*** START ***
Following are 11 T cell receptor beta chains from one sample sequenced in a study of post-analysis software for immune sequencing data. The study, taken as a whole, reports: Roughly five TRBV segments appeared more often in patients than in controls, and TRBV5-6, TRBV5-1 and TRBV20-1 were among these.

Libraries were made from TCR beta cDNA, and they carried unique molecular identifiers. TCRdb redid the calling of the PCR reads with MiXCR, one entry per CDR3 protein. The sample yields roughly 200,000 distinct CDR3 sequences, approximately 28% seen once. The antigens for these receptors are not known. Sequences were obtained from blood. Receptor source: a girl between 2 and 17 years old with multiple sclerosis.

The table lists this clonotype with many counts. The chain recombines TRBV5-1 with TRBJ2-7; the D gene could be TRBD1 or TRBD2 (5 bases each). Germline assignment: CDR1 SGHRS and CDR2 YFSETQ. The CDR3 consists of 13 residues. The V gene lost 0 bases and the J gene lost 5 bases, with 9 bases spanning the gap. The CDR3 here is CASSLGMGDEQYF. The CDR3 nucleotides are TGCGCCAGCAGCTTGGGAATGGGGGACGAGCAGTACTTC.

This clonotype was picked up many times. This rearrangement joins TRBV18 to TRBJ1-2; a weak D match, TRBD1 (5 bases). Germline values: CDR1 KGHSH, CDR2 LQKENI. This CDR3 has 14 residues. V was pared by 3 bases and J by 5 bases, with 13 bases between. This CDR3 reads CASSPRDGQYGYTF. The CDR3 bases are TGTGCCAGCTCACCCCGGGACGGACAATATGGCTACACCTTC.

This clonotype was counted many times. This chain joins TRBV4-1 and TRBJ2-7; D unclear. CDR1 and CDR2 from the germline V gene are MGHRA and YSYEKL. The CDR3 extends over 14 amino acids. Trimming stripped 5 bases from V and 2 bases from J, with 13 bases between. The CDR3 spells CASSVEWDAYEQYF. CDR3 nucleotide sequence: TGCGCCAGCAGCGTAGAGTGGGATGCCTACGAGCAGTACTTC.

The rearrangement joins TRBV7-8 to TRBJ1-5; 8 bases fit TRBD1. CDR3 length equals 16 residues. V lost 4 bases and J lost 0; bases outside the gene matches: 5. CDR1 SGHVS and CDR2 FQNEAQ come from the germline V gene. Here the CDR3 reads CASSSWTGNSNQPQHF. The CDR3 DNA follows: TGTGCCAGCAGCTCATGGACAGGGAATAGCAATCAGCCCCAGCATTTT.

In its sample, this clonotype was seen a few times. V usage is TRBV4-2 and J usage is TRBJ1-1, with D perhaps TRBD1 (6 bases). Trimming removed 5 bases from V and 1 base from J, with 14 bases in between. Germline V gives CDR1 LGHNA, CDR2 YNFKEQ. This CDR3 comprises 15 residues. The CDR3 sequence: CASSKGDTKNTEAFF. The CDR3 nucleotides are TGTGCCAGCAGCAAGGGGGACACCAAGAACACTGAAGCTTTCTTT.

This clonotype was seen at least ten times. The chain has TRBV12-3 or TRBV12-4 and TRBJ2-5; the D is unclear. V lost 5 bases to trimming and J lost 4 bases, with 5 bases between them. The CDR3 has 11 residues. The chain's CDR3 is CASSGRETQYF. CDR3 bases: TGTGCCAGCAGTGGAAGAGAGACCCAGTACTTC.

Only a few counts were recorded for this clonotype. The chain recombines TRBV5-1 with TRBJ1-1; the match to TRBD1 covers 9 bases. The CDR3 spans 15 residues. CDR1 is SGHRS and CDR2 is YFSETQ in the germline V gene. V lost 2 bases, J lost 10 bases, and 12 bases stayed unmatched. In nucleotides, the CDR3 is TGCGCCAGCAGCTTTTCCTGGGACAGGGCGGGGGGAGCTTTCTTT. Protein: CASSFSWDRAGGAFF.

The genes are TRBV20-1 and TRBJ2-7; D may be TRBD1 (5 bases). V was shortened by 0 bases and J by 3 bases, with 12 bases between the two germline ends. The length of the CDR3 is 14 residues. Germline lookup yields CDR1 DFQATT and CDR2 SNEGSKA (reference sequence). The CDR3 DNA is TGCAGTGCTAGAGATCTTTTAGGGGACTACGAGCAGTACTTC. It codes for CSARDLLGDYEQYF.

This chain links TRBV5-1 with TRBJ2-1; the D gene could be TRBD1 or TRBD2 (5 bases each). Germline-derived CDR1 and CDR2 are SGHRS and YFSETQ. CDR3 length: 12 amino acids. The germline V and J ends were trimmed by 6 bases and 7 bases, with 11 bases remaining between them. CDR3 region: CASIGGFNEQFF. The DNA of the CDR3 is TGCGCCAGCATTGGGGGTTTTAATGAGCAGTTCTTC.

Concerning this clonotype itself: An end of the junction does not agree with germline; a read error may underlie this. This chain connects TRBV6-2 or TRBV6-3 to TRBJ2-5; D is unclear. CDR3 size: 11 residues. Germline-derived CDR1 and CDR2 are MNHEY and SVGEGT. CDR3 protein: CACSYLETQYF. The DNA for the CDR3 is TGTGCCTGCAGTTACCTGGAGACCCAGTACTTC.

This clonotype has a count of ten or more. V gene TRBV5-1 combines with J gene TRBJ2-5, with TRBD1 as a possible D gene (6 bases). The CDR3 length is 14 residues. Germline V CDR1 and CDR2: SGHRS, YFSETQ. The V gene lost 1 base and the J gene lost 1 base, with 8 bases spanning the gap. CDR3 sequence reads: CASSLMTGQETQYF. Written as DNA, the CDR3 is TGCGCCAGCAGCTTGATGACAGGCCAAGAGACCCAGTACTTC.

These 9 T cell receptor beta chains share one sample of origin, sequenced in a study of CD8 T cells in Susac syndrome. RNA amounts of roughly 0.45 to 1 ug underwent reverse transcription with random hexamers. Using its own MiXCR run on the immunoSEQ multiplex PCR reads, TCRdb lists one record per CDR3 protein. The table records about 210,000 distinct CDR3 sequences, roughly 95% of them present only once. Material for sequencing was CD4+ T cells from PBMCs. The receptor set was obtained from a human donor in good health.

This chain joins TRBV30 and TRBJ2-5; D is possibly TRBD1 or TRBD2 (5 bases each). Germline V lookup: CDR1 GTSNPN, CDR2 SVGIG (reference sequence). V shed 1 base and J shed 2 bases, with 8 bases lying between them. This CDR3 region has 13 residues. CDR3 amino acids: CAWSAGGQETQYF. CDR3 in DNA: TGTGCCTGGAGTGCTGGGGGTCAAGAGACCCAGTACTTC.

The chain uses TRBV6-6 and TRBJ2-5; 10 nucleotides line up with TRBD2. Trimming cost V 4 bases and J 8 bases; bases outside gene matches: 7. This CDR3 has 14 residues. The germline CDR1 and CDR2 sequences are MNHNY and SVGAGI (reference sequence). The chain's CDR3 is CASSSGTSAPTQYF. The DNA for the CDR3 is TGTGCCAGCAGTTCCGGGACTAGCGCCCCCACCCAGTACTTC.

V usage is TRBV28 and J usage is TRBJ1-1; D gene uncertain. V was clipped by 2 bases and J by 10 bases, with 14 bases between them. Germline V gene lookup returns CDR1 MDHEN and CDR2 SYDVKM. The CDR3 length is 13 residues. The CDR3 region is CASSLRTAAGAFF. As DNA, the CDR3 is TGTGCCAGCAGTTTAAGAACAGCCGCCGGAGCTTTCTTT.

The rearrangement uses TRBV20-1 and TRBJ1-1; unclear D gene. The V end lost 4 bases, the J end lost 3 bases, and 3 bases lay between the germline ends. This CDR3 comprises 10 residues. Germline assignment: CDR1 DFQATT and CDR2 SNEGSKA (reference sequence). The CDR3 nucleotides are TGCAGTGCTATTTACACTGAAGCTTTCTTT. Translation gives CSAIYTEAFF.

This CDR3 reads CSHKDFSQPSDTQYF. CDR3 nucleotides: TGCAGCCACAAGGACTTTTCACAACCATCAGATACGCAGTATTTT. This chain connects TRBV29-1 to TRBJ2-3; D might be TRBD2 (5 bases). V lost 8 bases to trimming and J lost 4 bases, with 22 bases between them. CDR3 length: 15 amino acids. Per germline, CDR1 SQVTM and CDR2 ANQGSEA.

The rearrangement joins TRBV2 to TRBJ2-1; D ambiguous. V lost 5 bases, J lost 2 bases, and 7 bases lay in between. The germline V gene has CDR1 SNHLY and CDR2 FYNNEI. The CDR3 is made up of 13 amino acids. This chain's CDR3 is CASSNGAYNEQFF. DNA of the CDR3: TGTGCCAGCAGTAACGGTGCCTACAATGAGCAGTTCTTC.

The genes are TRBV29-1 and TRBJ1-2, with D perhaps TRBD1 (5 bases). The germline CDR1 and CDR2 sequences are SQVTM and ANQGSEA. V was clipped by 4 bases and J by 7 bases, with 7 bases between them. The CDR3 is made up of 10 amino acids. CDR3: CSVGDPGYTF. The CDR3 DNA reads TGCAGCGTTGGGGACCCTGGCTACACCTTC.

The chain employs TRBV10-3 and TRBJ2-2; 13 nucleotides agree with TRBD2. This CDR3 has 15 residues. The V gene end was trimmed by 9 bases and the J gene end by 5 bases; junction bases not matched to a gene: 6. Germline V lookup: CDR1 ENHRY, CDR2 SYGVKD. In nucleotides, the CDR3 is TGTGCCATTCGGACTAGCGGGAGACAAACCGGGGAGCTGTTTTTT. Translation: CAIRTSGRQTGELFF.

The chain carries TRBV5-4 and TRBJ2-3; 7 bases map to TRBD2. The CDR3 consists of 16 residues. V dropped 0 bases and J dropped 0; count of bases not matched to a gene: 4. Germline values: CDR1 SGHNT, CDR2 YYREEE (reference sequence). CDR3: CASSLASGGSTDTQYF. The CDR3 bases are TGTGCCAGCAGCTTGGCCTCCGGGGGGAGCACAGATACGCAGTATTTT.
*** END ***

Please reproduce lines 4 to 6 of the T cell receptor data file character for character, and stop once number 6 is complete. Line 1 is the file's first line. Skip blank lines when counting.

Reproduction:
This clonotype was picked up many times. This rearrangement joins TRBV18 to TRBJ1-2; a weak D match, TRBD1 (5 bases). Germline values: CDR1 KGHSH, CDR2 LQKENI. This CDR3 has 14 residues. V was pared by 3 bases and J by 5 bases, with 13 bases between. This CDR3 reads CASSPRDGQYGYTF. The CDR3 bases are TGTGCCAGCTCACCCCGGGACGGACAATATGGCTACACCTTC.

This clonotype was counted many times. This chain joins TRBV4-1 and TRBJ2-7; D unclear. CDR1 and CDR2 from the germline V gene are MGHRA and YSYEKL. The CDR3 extends over 14 amino acids. Trimming stripped 5 bases from V and 2 bases from J, with 13 bases between. The CDR3 spells CASSVEWDAYEQYF. CDR3 nucleotide sequence: TGCGCCAGCAGCGTAGAGTGGGATGCCTACGAGCAGTACTTC.

The rearrangement joins TRBV7-8 to TRBJ1-5; 8 bases fit TRBD1. CDR3 length equals 16 residues. V lost 4 bases and J lost 0; bases outside the gene matches: 5. CDR1 SGHVS and CDR2 FQNEAQ come from the germline V gene. Here the CDR3 reads CASSSWTGNSNQPQHF. The CDR3 DNA follows: TGTGCCAGCAGCTCATGGACAGGGAATAGCAATCAGCCCCAGCATTTT.